According to the definition, \(\omega=\frac{\theta}{t}\).

Now, if the linear speed of the particle is v, then,

v = \(\frac{s}{t}=\frac{r \theta}{t} \quad \text { or, } \quad v=\omega r\)

i.e., speed = angular velocity x radius of the circular path

- In this case, the magnitude of instantaneous linear velocity is equal to the magnitude of instantaneous speed; hence, it can be inferred that at any moment, magnitude of instantaneous linear velocity = magnitude of instantaneous angular velocity x radius of the circular path
- If an extended body undergoes perfect revolution (i.e., different points on the body revolve in different circular paths around a definite axis), then the speed of different particles situated at different distances from the axis of rotation will be different, though the magnitude of the angular velocity of every particle remains the same.

Greater the distance of a particle from the axis, greater is its linear velocity.

**Proof Of v = ωr With The Help Of Calculus:**

We know that, s = rθ

Differentiating with respect to time we get, \(\frac{d s}{d t}=r \frac{d \theta}{d t}\) (because r is constant)

or, v = rω (instantaneous linear velocity, v = \(\frac{d s}{d t}\); instantaneous angular velocity, = \(\frac{d \theta}{d t}\)

**Vector Notation:** The vector notation of the relation between linear velocity and angular velocity is \(\vec{v}=\vec{\omega} \times \vec{r}\)

The vectors \(\vec{v}\), \(\vec{w}\) and \(\vec{r}\) are shown.

## Angular Velocity Numerical Examples

**Example 1. Determine the angular velocities of the second, minute and hour hands of a clock.**

**Solution:**

Since the second hand of a clock completes a circular revolution in 60 seconds, the angular velocity of the second hand is, \(\omega=\frac{2 \pi}{60}=\frac{\pi}{30}=0.105 \mathrm{rad} \cdot \mathrm{s}^{-1}\)

Since the minute hand of a clock completes a circular revolution in 60 minutes, the angular velocity of the minute hand is, \(\omega=\frac{2 \pi}{60 \times 60}=\frac{\pi}{1800}=1.75 \times 10^{-3} \mathrm{rad} \cdot \mathrm{s}^{-1} .\)

Since the hour hand of a clock completes a circular revolution in 12 hours, the angular velocity of the \(\omega=\frac{2 \pi}{60 \times 60}=\frac{\pi}{1800}=1.75 \times 10^{-3} \mathrm{rad} \cdot \mathrm{s}^{-1} .\)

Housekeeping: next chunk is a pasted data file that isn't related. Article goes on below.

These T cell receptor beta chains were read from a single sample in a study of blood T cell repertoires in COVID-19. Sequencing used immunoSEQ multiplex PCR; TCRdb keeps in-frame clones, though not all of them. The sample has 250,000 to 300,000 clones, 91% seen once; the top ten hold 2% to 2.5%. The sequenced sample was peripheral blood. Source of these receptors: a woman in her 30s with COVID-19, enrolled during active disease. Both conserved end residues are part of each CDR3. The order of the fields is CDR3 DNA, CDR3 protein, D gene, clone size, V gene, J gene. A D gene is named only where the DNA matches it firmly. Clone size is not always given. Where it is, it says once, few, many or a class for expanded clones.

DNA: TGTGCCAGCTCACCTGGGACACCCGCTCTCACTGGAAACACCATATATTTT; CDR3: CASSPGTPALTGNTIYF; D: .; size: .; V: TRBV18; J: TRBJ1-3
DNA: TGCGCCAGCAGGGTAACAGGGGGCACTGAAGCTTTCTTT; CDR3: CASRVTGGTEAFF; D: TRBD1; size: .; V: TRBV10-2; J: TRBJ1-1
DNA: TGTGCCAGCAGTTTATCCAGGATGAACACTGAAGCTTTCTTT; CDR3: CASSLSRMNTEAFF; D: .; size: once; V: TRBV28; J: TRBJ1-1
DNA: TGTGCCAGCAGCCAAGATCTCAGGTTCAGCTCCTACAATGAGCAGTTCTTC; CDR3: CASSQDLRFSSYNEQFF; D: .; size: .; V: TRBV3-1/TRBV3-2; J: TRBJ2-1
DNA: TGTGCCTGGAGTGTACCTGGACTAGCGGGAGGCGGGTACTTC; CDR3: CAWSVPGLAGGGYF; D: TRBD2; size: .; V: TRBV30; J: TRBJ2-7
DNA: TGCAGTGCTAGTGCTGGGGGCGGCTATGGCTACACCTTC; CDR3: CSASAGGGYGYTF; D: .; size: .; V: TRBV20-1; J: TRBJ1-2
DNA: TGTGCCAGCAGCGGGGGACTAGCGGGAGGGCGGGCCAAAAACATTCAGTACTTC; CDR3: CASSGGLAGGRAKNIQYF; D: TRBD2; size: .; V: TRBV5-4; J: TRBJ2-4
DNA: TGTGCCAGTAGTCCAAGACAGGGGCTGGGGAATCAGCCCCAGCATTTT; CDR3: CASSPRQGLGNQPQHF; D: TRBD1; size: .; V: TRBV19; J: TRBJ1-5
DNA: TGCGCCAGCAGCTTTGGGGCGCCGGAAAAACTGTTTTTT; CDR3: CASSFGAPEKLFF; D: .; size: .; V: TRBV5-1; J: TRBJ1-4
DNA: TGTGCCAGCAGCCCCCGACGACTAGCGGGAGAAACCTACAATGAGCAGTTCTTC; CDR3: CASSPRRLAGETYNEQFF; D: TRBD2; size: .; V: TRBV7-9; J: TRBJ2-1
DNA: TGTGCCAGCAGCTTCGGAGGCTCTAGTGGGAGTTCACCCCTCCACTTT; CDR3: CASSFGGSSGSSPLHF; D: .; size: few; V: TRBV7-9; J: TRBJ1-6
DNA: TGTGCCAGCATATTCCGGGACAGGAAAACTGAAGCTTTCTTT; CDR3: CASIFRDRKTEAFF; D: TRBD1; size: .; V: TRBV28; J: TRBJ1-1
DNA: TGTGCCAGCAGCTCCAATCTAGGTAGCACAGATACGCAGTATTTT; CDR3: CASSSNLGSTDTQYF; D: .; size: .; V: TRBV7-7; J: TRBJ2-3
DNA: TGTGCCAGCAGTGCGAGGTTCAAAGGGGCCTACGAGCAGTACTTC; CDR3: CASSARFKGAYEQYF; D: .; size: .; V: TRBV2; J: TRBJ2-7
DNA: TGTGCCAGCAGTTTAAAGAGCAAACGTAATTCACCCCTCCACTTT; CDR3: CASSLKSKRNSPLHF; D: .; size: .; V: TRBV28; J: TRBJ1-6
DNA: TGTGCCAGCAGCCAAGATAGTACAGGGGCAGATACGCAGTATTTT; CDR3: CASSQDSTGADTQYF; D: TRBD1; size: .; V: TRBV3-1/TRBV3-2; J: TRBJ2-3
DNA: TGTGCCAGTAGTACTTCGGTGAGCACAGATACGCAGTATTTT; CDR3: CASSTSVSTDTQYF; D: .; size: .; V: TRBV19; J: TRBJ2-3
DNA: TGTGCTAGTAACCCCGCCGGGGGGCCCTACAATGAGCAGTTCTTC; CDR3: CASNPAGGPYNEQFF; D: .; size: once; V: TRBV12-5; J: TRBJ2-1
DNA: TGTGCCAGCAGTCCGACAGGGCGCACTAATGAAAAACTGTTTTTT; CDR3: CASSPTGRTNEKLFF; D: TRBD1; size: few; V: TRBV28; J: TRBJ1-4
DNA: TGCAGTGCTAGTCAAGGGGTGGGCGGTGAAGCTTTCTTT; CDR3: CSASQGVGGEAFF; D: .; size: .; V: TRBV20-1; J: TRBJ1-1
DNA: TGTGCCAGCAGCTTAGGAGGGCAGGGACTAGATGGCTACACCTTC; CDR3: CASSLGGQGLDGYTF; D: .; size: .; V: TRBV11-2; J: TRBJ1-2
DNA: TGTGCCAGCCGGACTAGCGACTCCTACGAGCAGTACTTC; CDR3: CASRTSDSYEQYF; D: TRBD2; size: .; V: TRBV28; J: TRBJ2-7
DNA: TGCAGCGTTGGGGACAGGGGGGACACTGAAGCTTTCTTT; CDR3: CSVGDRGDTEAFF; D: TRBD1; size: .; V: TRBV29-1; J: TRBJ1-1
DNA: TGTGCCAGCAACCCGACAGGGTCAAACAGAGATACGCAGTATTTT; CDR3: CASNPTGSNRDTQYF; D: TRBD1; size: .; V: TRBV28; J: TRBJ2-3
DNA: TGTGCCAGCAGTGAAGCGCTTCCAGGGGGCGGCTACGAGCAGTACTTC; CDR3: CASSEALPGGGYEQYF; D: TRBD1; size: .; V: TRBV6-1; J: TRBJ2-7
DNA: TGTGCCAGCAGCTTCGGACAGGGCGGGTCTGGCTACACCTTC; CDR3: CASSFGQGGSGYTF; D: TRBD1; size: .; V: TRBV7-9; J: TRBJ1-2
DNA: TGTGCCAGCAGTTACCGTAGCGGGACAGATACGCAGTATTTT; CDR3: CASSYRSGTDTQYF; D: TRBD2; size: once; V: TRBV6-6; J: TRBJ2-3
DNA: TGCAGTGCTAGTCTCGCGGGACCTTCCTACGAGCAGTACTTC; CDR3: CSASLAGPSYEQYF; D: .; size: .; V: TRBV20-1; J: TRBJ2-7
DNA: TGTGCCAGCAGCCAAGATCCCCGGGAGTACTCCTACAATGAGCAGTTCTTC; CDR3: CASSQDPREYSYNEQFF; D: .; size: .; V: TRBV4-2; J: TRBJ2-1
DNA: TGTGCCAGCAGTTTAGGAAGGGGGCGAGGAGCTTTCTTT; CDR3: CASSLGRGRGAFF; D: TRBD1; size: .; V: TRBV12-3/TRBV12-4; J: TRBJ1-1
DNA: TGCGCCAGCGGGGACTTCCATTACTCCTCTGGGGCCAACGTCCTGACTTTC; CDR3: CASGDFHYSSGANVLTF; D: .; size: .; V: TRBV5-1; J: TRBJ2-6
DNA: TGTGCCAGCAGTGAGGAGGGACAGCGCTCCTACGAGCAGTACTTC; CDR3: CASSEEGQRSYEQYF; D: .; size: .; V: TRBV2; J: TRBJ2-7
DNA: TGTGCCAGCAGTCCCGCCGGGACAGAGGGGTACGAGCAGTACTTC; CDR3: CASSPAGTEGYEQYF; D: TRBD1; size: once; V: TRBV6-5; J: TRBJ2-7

**Example 2. A car is moving along a circular path of radius 20 m with a speed of 40 km · h ^{-1}. Find its angular velocity.**

**Solution:**

Linear velocity, \(v=\frac{40 \times 1000}{60 \times 60}=\frac{100}{9} \mathrm{~m} \cdot \mathrm{s}^{-1}\)

∴ Angular velocity, \(\omega=\frac{v}{r}=\frac{100}{9 \times 20}=0.56 \mathrm{rad} \cdot \mathrm{s}^{-1}\).

**Example 3. Calculate the angular velocity of the earth about its own axis.**

**Solution:**

Earth completes one rotation about its axis in 24 h i.e., it covers an angle 2π in 24 x 60 x 60 s.

∴ Angular velocity of the earth = \(\frac{2 \pi}{24 \times 60 \times 60}\)

= \(\frac{\pi}{43200} \mathrm{rad} / \mathrm{s}\)

**Example 4. Find the time interval between two successive overlaps of the hour hand and the minute hand of a clock.**

**Solution:**

Let the time interval after which the two hands meet each other be t hours.

In the case of the hour hand, the angular velocity \(\omega=\frac{2 \pi}{12}=\frac{\pi}{6} \mathrm{rad} \cdot \mathrm{h}^{-1}\)

Hence, in t hours, the angular displacement of the hour hand, \(\theta=\omega t=\frac{\pi}{6} t \mathrm{rad}\)

In the case of the minute hand, the angular velocity \(\omega^{\prime}=\frac{2 \pi}{1}=2 \pi \mathrm{rad} \cdot \mathrm{h}^{-1} .\)

Hence, the angular displacement of the minute hand, \(\theta^{\prime}=\omega^{\prime} t=2 \pi t \mathrm{rad} .\)

After meeting each other, when the hands coincide again after t hours, the minute hand completes one revolution more than the hour hand, i.e., the angular displacement of the minute hand is 2π rad more than that of the hour hand.

So, \(\theta^{\prime}-\theta=2 \pi\) or, \(2 \pi t-\frac{\pi t}{6}=2 \pi\)

or, \(t \times \frac{11}{6}=2 or, \quad t=\frac{12}{11} \mathrm{~h}=1 \mathrm{~h} 5 \min 27 \mathrm{~s}(approx.).\)